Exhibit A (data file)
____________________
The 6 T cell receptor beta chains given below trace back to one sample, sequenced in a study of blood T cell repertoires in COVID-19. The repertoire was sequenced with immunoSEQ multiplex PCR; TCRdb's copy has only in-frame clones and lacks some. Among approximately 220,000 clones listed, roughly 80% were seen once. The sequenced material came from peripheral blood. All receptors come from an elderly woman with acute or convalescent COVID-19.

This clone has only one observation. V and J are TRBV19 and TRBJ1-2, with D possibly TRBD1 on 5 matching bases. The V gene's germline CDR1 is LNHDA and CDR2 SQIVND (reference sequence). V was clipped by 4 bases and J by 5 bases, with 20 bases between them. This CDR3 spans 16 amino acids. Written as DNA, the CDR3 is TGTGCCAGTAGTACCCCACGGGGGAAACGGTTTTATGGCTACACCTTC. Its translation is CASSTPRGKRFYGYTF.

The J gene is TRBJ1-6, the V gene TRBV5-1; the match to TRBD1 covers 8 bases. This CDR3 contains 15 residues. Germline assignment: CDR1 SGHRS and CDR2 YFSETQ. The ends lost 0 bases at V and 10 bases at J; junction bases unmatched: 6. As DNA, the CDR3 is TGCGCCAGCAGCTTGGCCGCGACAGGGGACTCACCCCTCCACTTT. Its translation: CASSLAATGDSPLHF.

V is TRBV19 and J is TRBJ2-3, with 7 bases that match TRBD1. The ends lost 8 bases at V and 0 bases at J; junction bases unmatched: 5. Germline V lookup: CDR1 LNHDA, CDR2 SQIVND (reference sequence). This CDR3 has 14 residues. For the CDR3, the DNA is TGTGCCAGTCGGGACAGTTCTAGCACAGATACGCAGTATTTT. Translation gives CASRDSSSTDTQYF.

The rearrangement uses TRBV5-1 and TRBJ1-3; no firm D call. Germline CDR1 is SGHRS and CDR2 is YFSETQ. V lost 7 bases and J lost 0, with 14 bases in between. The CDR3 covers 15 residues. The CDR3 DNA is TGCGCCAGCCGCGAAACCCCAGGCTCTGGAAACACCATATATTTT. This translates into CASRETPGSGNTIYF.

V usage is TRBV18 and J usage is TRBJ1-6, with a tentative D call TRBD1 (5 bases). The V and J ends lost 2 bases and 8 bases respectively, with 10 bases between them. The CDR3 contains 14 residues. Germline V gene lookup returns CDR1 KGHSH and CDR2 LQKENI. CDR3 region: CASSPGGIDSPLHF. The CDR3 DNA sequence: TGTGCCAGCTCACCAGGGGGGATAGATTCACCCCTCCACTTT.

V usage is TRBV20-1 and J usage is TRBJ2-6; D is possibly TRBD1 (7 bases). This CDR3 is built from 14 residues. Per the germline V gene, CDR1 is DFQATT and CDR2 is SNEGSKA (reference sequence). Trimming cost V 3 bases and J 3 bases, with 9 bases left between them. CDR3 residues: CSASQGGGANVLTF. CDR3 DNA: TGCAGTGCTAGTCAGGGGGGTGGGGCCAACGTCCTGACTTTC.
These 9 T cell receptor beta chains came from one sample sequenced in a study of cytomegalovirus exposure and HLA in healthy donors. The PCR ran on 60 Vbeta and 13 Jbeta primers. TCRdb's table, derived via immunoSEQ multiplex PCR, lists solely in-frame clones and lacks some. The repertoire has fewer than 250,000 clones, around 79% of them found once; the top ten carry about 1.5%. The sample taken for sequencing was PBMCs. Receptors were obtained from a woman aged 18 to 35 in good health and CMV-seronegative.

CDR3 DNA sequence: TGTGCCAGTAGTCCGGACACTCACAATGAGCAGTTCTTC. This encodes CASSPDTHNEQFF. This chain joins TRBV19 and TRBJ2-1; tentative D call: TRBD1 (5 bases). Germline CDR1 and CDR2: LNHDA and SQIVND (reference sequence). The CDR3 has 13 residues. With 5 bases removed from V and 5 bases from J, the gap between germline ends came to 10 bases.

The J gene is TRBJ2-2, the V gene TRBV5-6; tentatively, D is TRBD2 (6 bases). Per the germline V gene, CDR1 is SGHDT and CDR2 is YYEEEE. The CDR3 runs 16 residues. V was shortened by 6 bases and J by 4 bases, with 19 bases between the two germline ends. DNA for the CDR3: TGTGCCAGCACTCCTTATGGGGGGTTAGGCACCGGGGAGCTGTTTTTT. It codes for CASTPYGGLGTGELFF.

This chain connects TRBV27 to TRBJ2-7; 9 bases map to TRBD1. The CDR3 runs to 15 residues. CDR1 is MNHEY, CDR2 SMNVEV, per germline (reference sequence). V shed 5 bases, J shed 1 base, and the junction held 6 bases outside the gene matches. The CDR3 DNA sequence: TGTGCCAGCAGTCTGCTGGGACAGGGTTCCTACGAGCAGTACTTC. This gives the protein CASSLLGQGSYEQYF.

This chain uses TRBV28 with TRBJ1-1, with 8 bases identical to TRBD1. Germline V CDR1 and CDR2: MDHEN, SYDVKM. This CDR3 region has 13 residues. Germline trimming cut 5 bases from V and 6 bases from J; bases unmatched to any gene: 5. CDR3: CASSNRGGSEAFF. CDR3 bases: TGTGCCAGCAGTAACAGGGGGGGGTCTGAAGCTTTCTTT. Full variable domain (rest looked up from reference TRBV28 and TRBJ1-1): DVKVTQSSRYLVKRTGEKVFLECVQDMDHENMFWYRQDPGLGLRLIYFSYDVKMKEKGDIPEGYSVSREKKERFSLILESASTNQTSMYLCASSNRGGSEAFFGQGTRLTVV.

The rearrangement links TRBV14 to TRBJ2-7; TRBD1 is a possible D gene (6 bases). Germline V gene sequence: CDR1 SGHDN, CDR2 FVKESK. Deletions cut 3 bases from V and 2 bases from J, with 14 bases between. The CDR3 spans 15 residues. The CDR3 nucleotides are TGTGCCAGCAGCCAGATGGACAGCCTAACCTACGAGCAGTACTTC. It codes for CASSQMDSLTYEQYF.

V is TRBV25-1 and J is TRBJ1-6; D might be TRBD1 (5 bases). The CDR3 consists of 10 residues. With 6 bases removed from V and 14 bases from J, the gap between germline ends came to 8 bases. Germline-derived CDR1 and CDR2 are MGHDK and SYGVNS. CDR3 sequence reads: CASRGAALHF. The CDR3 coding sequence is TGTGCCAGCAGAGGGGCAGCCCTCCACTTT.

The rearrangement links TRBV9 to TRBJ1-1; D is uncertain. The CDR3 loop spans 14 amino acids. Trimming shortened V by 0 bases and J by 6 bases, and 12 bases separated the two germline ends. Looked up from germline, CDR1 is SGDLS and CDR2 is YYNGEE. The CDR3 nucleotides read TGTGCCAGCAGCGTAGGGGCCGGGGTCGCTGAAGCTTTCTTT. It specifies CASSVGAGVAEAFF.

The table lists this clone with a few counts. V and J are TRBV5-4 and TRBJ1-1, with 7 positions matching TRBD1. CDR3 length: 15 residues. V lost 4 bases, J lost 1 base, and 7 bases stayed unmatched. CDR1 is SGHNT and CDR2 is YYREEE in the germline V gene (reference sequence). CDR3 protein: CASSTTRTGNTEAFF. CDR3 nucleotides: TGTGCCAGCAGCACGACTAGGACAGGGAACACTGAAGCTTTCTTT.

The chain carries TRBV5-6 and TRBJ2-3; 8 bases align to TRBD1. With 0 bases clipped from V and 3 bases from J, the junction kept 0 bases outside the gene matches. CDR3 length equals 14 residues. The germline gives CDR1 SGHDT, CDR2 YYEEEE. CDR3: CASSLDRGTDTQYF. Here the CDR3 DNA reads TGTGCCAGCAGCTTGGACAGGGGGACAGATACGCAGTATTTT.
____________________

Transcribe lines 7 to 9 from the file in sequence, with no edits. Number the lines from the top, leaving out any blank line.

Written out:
V usage is TRBV20-1 and J usage is TRBJ2-6; D is possibly TRBD1 (7 bases). This CDR3 is built from 14 residues. Per the germline V gene, CDR1 is DFQATT and CDR2 is SNEGSKA (reference sequence). Trimming cost V 3 bases and J 3 bases, with 9 bases left between them. CDR3 residues: CSASQGGGANVLTF. CDR3 DNA: TGCAGTGCTAGTCAGGGGGGTGGGGCCAACGTCCTGACTTTC.
These 9 T cell receptor beta chains came from one sample sequenced in a study of cytomegalovirus exposure and HLA in healthy donors. The PCR ran on 60 Vbeta and 13 Jbeta primers. TCRdb's table, derived via immunoSEQ multiplex PCR, lists solely in-frame clones and lacks some. The repertoire has fewer than 250,000 clones, around 79% of them found once; the top ten carry about 1.5%. The sample taken for sequencing was PBMCs. Receptors were obtained from a woman aged 18 to 35 in good health and CMV-seronegative.

CDR3 DNA sequence: TGTGCCAGTAGTCCGGACACTCACAATGAGCAGTTCTTC. This encodes CASSPDTHNEQFF. This chain joins TRBV19 and TRBJ2-1; tentative D call: TRBD1 (5 bases). Germline CDR1 and CDR2: LNHDA and SQIVND (reference sequence). The CDR3 has 13 residues. With 5 bases removed from V and 5 bases from J, the gap between germline ends came to 10 bases.